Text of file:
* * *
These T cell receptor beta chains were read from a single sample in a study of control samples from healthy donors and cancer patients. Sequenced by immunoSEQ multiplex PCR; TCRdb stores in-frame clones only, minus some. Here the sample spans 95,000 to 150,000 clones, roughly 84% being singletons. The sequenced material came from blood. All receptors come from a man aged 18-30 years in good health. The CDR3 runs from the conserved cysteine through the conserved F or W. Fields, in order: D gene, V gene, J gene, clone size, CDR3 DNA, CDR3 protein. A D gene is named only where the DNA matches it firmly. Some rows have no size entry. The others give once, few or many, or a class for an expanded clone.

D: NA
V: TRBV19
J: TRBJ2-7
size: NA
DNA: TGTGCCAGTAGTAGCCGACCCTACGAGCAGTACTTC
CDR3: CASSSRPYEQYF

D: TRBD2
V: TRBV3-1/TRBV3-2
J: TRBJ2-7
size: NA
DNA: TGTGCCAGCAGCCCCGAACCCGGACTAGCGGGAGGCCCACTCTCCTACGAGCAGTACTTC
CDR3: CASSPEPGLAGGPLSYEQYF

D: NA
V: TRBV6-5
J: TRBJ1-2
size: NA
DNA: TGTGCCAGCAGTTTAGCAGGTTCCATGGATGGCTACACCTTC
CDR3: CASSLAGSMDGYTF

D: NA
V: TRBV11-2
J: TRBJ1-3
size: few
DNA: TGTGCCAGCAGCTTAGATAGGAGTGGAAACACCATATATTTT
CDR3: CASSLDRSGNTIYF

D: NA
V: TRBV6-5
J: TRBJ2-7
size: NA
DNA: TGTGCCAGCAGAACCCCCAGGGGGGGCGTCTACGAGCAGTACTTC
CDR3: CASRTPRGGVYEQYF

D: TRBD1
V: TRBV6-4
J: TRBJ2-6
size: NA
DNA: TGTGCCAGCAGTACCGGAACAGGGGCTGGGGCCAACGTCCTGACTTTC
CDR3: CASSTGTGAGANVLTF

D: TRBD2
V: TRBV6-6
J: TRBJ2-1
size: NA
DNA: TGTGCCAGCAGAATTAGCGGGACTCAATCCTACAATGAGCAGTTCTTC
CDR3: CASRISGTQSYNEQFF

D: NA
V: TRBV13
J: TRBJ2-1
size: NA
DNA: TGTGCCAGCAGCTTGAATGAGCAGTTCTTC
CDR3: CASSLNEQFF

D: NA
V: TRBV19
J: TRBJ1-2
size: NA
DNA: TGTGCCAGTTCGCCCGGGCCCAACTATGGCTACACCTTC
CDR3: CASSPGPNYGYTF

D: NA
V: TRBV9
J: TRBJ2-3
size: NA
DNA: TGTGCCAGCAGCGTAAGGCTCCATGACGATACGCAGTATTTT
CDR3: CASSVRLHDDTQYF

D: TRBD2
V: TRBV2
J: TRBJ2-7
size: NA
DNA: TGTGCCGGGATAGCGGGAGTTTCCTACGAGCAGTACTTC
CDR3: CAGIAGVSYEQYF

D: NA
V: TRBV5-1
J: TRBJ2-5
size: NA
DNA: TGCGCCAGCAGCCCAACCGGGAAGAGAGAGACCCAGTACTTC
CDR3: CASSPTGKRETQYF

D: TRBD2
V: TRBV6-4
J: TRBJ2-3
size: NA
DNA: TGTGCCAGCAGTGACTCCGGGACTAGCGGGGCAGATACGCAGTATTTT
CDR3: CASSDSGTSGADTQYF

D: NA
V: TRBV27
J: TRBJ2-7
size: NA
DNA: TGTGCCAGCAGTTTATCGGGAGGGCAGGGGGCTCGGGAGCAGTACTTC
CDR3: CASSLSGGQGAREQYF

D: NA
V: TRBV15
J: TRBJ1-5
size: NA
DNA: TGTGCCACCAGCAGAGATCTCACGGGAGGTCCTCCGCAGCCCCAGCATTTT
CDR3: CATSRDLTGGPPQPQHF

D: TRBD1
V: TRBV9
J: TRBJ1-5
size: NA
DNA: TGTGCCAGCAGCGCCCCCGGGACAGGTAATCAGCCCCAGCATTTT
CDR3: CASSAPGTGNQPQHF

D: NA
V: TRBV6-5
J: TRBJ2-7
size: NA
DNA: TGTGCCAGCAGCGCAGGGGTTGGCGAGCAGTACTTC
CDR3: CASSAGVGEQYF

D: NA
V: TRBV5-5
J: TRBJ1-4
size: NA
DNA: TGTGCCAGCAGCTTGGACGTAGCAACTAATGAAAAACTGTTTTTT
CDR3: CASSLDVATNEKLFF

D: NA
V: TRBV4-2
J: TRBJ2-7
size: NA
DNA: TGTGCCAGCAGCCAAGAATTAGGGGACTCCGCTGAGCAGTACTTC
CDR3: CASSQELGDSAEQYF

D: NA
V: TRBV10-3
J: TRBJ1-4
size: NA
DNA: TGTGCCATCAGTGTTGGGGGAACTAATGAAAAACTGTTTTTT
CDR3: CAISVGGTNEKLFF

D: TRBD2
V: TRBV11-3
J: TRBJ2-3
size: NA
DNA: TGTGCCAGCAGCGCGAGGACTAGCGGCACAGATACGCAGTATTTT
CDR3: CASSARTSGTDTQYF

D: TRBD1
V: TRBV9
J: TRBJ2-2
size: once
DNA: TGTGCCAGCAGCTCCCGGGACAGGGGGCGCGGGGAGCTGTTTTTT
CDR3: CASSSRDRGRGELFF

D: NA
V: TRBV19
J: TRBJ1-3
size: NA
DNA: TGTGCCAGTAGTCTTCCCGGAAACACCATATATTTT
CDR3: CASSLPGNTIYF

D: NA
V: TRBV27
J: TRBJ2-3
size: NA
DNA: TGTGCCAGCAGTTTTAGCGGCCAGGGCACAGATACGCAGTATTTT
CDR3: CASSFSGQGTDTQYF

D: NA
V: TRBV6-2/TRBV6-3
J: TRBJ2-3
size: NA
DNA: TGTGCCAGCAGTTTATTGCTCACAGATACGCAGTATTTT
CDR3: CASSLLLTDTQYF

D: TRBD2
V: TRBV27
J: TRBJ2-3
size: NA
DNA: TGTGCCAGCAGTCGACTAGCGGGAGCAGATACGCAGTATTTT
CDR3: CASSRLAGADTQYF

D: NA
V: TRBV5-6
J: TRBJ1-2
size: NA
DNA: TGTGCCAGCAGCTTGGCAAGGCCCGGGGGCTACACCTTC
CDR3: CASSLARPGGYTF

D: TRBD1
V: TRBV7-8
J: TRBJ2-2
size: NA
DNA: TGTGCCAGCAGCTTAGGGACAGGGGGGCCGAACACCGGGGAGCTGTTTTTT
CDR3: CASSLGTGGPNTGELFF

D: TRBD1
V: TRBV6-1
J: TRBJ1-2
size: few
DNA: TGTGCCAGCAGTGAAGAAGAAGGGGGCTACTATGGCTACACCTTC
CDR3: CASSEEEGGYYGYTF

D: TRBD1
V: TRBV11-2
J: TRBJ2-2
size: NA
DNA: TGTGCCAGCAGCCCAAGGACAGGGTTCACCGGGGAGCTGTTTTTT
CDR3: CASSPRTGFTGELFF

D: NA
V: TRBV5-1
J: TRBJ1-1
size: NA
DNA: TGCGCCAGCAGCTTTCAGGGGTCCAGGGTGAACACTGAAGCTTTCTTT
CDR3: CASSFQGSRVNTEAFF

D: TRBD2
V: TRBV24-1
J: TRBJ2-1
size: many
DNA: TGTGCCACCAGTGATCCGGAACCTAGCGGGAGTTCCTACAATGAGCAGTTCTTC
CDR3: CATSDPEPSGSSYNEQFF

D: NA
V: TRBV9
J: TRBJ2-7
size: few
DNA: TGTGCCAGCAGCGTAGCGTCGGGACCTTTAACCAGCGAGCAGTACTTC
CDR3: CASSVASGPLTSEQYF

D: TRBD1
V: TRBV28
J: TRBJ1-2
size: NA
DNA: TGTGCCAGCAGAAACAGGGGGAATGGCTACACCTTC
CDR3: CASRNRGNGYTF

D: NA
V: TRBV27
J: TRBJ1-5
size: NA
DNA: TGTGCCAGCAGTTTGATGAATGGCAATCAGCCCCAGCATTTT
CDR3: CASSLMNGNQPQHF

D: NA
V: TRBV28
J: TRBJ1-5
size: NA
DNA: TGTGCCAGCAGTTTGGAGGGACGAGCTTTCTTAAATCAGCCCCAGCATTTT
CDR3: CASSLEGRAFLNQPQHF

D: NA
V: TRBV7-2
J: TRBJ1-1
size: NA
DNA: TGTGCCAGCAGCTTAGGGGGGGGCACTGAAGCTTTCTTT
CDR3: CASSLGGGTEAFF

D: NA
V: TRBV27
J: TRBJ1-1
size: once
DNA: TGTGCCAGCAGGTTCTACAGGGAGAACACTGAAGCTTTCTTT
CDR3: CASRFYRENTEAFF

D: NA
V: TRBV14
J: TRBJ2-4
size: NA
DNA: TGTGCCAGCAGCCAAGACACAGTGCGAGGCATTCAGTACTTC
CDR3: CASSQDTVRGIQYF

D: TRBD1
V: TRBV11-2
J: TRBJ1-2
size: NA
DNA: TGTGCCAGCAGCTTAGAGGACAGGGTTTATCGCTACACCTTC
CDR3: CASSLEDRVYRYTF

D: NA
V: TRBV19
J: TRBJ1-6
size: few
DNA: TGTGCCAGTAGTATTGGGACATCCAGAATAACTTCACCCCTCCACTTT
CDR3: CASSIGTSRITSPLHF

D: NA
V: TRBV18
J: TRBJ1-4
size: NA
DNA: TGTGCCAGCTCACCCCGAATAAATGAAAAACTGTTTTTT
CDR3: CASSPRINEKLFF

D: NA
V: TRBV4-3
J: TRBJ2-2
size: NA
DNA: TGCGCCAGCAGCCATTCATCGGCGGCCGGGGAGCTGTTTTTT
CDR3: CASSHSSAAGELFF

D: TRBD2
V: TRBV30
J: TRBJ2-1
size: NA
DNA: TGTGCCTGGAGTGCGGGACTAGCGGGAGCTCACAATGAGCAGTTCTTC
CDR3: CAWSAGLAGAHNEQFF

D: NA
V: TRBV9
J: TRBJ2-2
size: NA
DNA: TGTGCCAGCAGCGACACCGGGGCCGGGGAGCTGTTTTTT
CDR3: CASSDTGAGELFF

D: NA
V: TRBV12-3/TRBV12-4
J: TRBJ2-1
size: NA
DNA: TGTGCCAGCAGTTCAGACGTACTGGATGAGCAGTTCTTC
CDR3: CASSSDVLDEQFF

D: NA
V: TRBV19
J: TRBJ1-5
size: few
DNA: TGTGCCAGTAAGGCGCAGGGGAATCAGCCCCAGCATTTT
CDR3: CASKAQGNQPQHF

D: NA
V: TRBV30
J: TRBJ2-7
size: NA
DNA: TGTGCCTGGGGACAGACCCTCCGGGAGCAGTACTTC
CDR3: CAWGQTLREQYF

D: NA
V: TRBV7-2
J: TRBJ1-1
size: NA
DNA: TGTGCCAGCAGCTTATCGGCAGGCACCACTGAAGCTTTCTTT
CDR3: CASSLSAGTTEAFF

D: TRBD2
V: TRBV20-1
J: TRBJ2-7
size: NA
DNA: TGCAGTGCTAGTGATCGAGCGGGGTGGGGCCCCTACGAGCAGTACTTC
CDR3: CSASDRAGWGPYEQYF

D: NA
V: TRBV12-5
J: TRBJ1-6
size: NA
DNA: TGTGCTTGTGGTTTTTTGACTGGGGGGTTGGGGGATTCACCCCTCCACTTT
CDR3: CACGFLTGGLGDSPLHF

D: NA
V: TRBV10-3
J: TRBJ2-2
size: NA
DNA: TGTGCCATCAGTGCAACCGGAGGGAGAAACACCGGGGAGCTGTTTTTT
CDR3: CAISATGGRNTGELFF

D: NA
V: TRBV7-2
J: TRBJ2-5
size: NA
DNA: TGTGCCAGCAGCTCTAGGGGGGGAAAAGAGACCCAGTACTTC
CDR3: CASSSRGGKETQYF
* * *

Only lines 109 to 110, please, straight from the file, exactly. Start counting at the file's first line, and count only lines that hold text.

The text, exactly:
CDR3: CASSLDVATNEKLFF

D: NA